bitvector wrote: just brew it! wrote:
Shining Arcanine wrote:I think you misunderstood what I said. My point was that Ubuntu Server Edition lacks a GUI, which means that it has no ease of use advantage over other distributions.
Ahh, OK. But you can still install any of the GUIs if you wish -- apt-get install [k|x|l]ubuntu-desktop, and you're done.
Plus, things like the quality package management, good system configuration tools, careful handling of config file transitions between upgrades, responsible security issue tracking and patching, good installers, and the greater Debian-derived distro community all could be considered advantages.
I have found Gentoo Linux to be suitable for my needs, so while I have not tried CentOS/RHEL to know how it compares to Debian in each of those categories, I do know that more companies swear by it than they do by any other distribution. I also have used Gentoo Linux, so I can say that Gentoo fares well in each of them.
Gentoo has the most advanced package manager of any Linux distribution, so Debian's package manager is not very impressive in comparison. On Gentoo Linux, system configuration tools include vim, emacs and nano, as well as various GUI text editors. Traditional UNIX software is intended to be configured via text editors and most Linux software still is that way, so Debian and its offspring do not have much of an advantage there. Configuration file transitions between upgrades are handled by etc-update, which presents all of the modified files to the user, which prevents widescale disasters like the Ubuntu 8.10 to 9.04 upgrade
. When that upgrade happened, the Ubuntu forums were swamped with people trying to find out how to get their systems to work again. I had Ubuntu installed via Wubi at the time and I tried upgrading it, only to be hit with the same issue. Gentoo also has security issue tracking
, although the issues are usually fixed by changes to portage, which implies that regularly updating systems resolves most security issues. System package managers eliminate the need for third party installers on Linux. Lastly, Gentoo has a large community as well. Although it might not be as large as Debian's community, the density of its technical knowledge is much higher than Debian and higher still than Ubuntu, so having more numbers is not as advantageous as it would seem, although it is a definite advantage, because it means that third party packages are more likely to be available for Debian than for Gentoo. Debian also has more first party packages. I believe Debian has >22,000 packages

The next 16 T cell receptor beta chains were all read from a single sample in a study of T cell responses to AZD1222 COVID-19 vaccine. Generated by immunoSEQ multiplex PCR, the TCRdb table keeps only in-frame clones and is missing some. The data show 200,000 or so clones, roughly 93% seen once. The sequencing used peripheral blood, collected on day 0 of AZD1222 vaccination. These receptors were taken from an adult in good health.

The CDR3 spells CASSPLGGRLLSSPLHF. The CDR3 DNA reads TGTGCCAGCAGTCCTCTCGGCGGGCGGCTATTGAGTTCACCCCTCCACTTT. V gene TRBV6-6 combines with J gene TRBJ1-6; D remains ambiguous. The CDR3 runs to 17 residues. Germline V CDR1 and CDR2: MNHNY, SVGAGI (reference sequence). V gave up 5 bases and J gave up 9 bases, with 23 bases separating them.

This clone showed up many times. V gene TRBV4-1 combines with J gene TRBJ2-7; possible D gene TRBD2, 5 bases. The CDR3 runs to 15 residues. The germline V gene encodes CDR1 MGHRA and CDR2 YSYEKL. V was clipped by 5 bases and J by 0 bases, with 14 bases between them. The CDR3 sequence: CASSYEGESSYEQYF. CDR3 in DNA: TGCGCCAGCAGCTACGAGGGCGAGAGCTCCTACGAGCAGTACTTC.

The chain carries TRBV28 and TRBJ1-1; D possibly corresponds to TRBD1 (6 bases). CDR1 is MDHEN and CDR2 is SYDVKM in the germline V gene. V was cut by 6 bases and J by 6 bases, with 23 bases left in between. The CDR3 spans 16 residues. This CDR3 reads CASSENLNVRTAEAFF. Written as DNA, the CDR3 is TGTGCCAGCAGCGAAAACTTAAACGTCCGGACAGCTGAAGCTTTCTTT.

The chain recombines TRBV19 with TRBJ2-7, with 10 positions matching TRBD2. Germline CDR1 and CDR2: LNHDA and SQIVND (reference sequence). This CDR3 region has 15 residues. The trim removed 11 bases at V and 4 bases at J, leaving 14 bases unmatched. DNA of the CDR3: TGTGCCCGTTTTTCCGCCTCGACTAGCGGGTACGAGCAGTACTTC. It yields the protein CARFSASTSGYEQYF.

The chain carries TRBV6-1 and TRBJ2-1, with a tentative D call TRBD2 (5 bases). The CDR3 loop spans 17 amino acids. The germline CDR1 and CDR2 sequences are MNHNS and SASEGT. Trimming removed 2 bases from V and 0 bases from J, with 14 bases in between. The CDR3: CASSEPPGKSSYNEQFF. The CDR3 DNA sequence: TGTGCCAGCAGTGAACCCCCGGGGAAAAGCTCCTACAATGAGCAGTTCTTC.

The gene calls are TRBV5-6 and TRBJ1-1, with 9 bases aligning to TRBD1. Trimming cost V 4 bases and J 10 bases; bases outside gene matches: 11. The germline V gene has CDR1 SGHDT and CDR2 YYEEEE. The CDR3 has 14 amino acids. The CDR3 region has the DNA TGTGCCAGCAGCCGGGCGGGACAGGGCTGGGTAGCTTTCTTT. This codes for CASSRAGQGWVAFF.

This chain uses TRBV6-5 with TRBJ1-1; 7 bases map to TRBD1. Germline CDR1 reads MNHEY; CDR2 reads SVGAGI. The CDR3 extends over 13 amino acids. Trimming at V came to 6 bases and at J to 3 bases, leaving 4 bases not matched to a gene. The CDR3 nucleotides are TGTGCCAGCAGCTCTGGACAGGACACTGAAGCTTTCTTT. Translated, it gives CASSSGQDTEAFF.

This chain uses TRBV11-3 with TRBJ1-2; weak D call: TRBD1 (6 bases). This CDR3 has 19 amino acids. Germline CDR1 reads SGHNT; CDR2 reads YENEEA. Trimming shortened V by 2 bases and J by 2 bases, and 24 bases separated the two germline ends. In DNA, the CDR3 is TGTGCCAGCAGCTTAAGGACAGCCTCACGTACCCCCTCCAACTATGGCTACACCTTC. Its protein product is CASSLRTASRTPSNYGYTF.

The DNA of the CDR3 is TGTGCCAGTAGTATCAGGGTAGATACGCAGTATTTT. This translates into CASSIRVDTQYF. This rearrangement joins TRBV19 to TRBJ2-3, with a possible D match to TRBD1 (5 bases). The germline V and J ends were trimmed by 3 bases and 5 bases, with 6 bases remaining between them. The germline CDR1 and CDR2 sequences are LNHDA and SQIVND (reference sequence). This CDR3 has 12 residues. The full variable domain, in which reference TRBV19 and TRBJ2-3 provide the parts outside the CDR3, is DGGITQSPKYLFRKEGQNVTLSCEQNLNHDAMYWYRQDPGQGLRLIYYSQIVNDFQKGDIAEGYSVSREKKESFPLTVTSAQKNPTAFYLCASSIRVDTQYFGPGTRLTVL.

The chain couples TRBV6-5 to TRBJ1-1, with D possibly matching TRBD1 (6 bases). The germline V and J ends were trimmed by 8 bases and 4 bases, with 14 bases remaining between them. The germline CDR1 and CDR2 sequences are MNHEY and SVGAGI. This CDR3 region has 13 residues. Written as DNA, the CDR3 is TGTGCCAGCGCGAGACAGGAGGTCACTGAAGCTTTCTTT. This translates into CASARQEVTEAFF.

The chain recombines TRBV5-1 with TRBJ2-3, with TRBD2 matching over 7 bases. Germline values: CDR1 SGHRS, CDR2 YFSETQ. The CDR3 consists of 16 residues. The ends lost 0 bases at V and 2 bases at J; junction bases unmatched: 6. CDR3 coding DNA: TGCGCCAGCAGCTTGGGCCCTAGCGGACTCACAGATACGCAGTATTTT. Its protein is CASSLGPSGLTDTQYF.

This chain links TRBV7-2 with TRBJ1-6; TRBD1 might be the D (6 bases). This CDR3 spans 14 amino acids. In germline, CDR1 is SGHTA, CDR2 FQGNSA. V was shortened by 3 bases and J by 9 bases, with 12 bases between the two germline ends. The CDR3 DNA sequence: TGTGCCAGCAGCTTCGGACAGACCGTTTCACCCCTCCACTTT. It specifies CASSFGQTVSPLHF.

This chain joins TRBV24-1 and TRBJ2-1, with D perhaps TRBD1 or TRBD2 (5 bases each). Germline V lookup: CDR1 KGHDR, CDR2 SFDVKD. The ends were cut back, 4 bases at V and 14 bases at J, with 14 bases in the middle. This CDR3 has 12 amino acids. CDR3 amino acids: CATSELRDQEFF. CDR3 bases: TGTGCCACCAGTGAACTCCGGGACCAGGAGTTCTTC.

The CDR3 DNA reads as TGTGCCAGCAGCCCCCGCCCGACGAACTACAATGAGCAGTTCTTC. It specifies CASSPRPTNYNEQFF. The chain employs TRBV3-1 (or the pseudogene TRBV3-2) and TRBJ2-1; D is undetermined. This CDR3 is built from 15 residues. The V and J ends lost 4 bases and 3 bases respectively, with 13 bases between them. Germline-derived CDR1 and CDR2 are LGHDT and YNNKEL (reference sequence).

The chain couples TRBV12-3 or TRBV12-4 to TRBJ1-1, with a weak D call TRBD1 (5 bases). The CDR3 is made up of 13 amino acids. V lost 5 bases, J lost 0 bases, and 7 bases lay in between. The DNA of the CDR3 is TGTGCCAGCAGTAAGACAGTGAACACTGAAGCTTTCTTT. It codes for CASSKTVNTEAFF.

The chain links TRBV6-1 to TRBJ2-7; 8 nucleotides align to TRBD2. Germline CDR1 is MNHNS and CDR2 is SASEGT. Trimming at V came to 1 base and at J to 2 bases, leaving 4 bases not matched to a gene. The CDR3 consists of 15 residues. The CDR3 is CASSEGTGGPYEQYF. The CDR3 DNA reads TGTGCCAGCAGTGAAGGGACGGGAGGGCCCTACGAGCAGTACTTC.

in its repositories while Gentoo only has 14,196 packages at the time of this post. The number of packages in Gentoo's main tree can be found by running "find /usr/portage/ -name '*.ebuild' | cut -d/ -f 4-5 | uniq | wc" on a Gentoo system that has recently been synchronized.
Shining Arcanine wrote:There are two ways that server distributions can be designed. One is to go the route where a big company does things for you in terms of security updates, bug fixes, feature additions, etcetera. RedHat does that best and as a RHEL clone, CentOS inherits that strength. The other is to go the route where distribution development is community-run and end-users receive the ability to do many things on their own that would normally be reserved for the distribution vendor. Gentoo, being a source-based rolling distribution, does that extremely well and it would be difficult to find a distribution that outdoes it in that category. Ubuntu Server Edition is a slightly modified version of Debian and I do not see how Debian, even with the modifications Canonical gives to it, does things better in either of those categories than the distributions I mentioned. That is not to say that you cannot use it for anything, but that is to say that it is not the best in giving people what they want.
Seriously, what are you talking about here? Debian and derived distros are community maintained and I don't see what metric by which you determine they're "not the best in giving people what they want."
The community involvement is not as strong with Debian as it is with Gentoo, although it is certainly stronger than how it is with CentOS/RHEL. That is the price of having binary packages without a framework in place for anyone to compile them. RHEL has no direct community involvement and while CentOS is closer to Debian in terms of being more open to community involvement, its packages are just recompiled RHEL packages, so there is not as much room for people to do things with them, which is quite possibly a good thing. Slackware is a distribution that is renowned for its stability because it has very few distribution specific patches. Since RedHat extensively tests all of its patches, the quality of CentOS/RHEL packages should be similar to Slackware, giving it the same sort of strength. Gentoo's package maintainers also try to avoid patching code unless it is strictly necessary, so it should share similar strengths.
Anyway, a company that heavily relies upon Gentoo for servers had wonderful things to say about Gentoo in a recent interview:http://www.gentoo.org/proj/en/pr/201008 ... erview.xml
Gentoo is primarily used in a Server environment. The servers are configured as Web/mail or as EDGE routers on test networks. Maintaining our systems is primarily done by using Portage. Gentoo has been used on various machines for many purposes within our organization. It has enabled us to test several different branches of software, as well as mix software branches for development and experimentation. Gentoo servers are pretty easy to maintain. Once they are up and configured, emerge and portage can take care of a variety of issues when and if they arise.
Disclaimer: I over-analyze everything, so try not to be offended if I over-analyze something you wrote.